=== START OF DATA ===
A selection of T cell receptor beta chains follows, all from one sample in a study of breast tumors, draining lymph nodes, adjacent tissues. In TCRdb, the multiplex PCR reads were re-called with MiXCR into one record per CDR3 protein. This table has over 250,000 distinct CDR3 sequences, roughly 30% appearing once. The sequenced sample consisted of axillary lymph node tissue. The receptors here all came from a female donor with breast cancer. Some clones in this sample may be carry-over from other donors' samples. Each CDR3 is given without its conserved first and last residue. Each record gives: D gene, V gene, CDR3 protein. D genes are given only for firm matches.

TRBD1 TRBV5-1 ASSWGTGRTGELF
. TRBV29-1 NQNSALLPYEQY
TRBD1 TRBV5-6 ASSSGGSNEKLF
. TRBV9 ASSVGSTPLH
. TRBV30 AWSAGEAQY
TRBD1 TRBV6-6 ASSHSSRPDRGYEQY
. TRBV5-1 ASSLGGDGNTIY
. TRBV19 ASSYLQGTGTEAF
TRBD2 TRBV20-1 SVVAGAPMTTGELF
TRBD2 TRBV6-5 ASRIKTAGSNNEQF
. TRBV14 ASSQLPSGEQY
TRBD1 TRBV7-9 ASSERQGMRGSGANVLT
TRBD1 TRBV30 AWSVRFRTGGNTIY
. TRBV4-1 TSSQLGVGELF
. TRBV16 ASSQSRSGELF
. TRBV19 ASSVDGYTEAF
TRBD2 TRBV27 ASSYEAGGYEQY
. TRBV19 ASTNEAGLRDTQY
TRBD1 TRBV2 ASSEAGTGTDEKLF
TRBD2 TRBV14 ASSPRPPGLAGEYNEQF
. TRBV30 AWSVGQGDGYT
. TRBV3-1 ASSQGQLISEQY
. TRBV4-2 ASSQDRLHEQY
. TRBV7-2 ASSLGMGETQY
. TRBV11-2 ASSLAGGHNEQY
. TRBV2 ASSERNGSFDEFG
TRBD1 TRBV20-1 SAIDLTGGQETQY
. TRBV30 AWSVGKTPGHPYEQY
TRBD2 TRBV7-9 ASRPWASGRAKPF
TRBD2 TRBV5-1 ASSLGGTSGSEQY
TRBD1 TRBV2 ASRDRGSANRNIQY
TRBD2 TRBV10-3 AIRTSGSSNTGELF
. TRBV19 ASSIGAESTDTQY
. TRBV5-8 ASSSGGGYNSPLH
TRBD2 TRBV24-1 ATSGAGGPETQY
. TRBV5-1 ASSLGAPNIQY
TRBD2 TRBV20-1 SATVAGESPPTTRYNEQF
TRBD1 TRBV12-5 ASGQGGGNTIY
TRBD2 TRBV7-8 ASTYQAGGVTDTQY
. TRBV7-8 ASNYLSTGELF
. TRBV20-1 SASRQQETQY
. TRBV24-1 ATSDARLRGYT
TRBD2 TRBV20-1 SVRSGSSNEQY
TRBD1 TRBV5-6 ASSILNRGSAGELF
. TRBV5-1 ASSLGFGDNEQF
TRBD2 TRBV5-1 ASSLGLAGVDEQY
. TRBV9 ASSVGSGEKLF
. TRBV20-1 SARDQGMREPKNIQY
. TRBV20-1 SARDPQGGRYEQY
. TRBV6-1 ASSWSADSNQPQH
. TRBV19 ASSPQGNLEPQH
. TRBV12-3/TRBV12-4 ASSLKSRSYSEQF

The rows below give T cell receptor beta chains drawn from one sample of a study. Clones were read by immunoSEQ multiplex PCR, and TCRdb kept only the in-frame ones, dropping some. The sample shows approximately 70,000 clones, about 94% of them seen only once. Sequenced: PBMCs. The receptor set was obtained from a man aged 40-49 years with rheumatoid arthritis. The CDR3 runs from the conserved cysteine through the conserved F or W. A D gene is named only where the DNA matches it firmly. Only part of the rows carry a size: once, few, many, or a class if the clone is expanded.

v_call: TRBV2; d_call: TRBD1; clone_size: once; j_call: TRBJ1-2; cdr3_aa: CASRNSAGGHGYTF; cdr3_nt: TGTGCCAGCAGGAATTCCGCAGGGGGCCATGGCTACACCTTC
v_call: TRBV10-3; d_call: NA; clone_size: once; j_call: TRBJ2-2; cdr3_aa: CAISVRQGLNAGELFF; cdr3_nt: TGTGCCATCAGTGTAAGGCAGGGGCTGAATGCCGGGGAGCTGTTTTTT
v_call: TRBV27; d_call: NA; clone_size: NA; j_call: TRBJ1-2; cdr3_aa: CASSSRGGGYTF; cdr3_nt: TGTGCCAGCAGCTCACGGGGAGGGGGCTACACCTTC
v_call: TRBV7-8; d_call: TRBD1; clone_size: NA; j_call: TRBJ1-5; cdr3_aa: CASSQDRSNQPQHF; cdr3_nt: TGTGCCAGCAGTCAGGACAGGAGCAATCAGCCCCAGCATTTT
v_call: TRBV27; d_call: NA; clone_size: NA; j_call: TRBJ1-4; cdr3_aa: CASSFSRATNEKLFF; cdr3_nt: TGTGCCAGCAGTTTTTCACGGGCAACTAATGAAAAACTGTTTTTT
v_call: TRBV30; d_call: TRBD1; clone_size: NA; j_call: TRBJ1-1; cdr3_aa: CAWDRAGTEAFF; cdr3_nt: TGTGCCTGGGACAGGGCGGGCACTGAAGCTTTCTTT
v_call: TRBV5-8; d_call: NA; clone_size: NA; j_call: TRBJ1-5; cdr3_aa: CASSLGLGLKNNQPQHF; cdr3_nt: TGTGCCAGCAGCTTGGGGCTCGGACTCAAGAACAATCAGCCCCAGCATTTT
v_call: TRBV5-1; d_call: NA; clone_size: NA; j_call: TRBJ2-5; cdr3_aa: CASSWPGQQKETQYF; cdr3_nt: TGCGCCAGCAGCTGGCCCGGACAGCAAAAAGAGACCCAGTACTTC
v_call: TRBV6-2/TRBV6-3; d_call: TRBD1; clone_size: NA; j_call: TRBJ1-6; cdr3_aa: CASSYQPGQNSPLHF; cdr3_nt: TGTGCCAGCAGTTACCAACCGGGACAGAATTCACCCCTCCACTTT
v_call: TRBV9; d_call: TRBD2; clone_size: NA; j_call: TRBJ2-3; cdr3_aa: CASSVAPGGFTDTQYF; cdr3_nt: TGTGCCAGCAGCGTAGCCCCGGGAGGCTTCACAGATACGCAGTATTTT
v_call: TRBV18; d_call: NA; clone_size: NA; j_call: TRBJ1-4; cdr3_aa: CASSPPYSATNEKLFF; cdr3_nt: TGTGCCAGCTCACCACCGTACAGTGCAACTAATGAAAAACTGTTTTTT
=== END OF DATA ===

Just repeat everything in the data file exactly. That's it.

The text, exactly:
A selection of T cell receptor beta chains follows, all from one sample in a study of breast tumors, draining lymph nodes, adjacent tissues. In TCRdb, the multiplex PCR reads were re-called with MiXCR into one record per CDR3 protein. This table has over 250,000 distinct CDR3 sequences, roughly 30% appearing once. The sequenced sample consisted of axillary lymph node tissue. The receptors here all came from a female donor with breast cancer. Some clones in this sample may be carry-over from other donors' samples. Each CDR3 is given without its conserved first and last residue. Each record gives: D gene, V gene, CDR3 protein. D genes are given only for firm matches.

TRBD1 TRBV5-1 ASSWGTGRTGELF
. TRBV29-1 NQNSALLPYEQY
TRBD1 TRBV5-6 ASSSGGSNEKLF
. TRBV9 ASSVGSTPLH
. TRBV30 AWSAGEAQY
TRBD1 TRBV6-6 ASSHSSRPDRGYEQY
. TRBV5-1 ASSLGGDGNTIY
. TRBV19 ASSYLQGTGTEAF
TRBD2 TRBV20-1 SVVAGAPMTTGELF
TRBD2 TRBV6-5 ASRIKTAGSNNEQF
. TRBV14 ASSQLPSGEQY
TRBD1 TRBV7-9 ASSERQGMRGSGANVLT
TRBD1 TRBV30 AWSVRFRTGGNTIY
. TRBV4-1 TSSQLGVGELF
. TRBV16 ASSQSRSGELF
. TRBV19 ASSVDGYTEAF
TRBD2 TRBV27 ASSYEAGGYEQY
. TRBV19 ASTNEAGLRDTQY
TRBD1 TRBV2 ASSEAGTGTDEKLF
TRBD2 TRBV14 ASSPRPPGLAGEYNEQF
. TRBV30 AWSVGQGDGYT
. TRBV3-1 ASSQGQLISEQY
. TRBV4-2 ASSQDRLHEQY
. TRBV7-2 ASSLGMGETQY
. TRBV11-2 ASSLAGGHNEQY
. TRBV2 ASSERNGSFDEFG
TRBD1 TRBV20-1 SAIDLTGGQETQY
. TRBV30 AWSVGKTPGHPYEQY
TRBD2 TRBV7-9 ASRPWASGRAKPF
TRBD2 TRBV5-1 ASSLGGTSGSEQY
TRBD1 TRBV2 ASRDRGSANRNIQY
TRBD2 TRBV10-3 AIRTSGSSNTGELF
. TRBV19 ASSIGAESTDTQY
. TRBV5-8 ASSSGGGYNSPLH
TRBD2 TRBV24-1 ATSGAGGPETQY
. TRBV5-1 ASSLGAPNIQY
TRBD2 TRBV20-1 SATVAGESPPTTRYNEQF
TRBD1 TRBV12-5 ASGQGGGNTIY
TRBD2 TRBV7-8 ASTYQAGGVTDTQY
. TRBV7-8 ASNYLSTGELF
. TRBV20-1 SASRQQETQY
. TRBV24-1 ATSDARLRGYT
TRBD2 TRBV20-1 SVRSGSSNEQY
TRBD1 TRBV5-6 ASSILNRGSAGELF
. TRBV5-1 ASSLGFGDNEQF
TRBD2 TRBV5-1 ASSLGLAGVDEQY
. TRBV9 ASSVGSGEKLF
. TRBV20-1 SARDQGMREPKNIQY
. TRBV20-1 SARDPQGGRYEQY
. TRBV6-1 ASSWSADSNQPQH
. TRBV19 ASSPQGNLEPQH
. TRBV12-3/TRBV12-4 ASSLKSRSYSEQF

The rows below give T cell receptor beta chains drawn from one sample of a study. Clones were read by immunoSEQ multiplex PCR, and TCRdb kept only the in-frame ones, dropping some. The sample shows approximately 70,000 clones, about 94% of them seen only once. Sequenced: PBMCs. The receptor set was obtained from a man aged 40-49 years with rheumatoid arthritis. The CDR3 runs from the conserved cysteine through the conserved F or W. A D gene is named only where the DNA matches it firmly. Only part of the rows carry a size: once, few, many, or a class if the clone is expanded.

v_call: TRBV2; d_call: TRBD1; clone_size: once; j_call: TRBJ1-2; cdr3_aa: CASRNSAGGHGYTF; cdr3_nt: TGTGCCAGCAGGAATTCCGCAGGGGGCCATGGCTACACCTTC
v_call: TRBV10-3; d_call: NA; clone_size: once; j_call: TRBJ2-2; cdr3_aa: CAISVRQGLNAGELFF; cdr3_nt: TGTGCCATCAGTGTAAGGCAGGGGCTGAATGCCGGGGAGCTGTTTTTT
v_call: TRBV27; d_call: NA; clone_size: NA; j_call: TRBJ1-2; cdr3_aa: CASSSRGGGYTF; cdr3_nt: TGTGCCAGCAGCTCACGGGGAGGGGGCTACACCTTC
v_call: TRBV7-8; d_call: TRBD1; clone_size: NA; j_call: TRBJ1-5; cdr3_aa: CASSQDRSNQPQHF; cdr3_nt: TGTGCCAGCAGTCAGGACAGGAGCAATCAGCCCCAGCATTTT
v_call: TRBV27; d_call: NA; clone_size: NA; j_call: TRBJ1-4; cdr3_aa: CASSFSRATNEKLFF; cdr3_nt: TGTGCCAGCAGTTTTTCACGGGCAACTAATGAAAAACTGTTTTTT
v_call: TRBV30; d_call: TRBD1; clone_size: NA; j_call: TRBJ1-1; cdr3_aa: CAWDRAGTEAFF; cdr3_nt: TGTGCCTGGGACAGGGCGGGCACTGAAGCTTTCTTT
v_call: TRBV5-8; d_call: NA; clone_size: NA; j_call: TRBJ1-5; cdr3_aa: CASSLGLGLKNNQPQHF; cdr3_nt: TGTGCCAGCAGCTTGGGGCTCGGACTCAAGAACAATCAGCCCCAGCATTTT
v_call: TRBV5-1; d_call: NA; clone_size: NA; j_call: TRBJ2-5; cdr3_aa: CASSWPGQQKETQYF; cdr3_nt: TGCGCCAGCAGCTGGCCCGGACAGCAAAAAGAGACCCAGTACTTC
v_call: TRBV6-2/TRBV6-3; d_call: TRBD1; clone_size: NA; j_call: TRBJ1-6; cdr3_aa: CASSYQPGQNSPLHF; cdr3_nt: TGTGCCAGCAGTTACCAACCGGGACAGAATTCACCCCTCCACTTT
v_call: TRBV9; d_call: TRBD2; clone_size: NA; j_call: TRBJ2-3; cdr3_aa: CASSVAPGGFTDTQYF; cdr3_nt: TGTGCCAGCAGCGTAGCCCCGGGAGGCTTCACAGATACGCAGTATTTT
v_call: TRBV18; d_call: NA; clone_size: NA; j_call: TRBJ1-4; cdr3_aa: CASSPPYSATNEKLFF; cdr3_nt: TGTGCCAGCTCACCACCGTACAGTGCAACTAATGAAAAACTGTTTTTT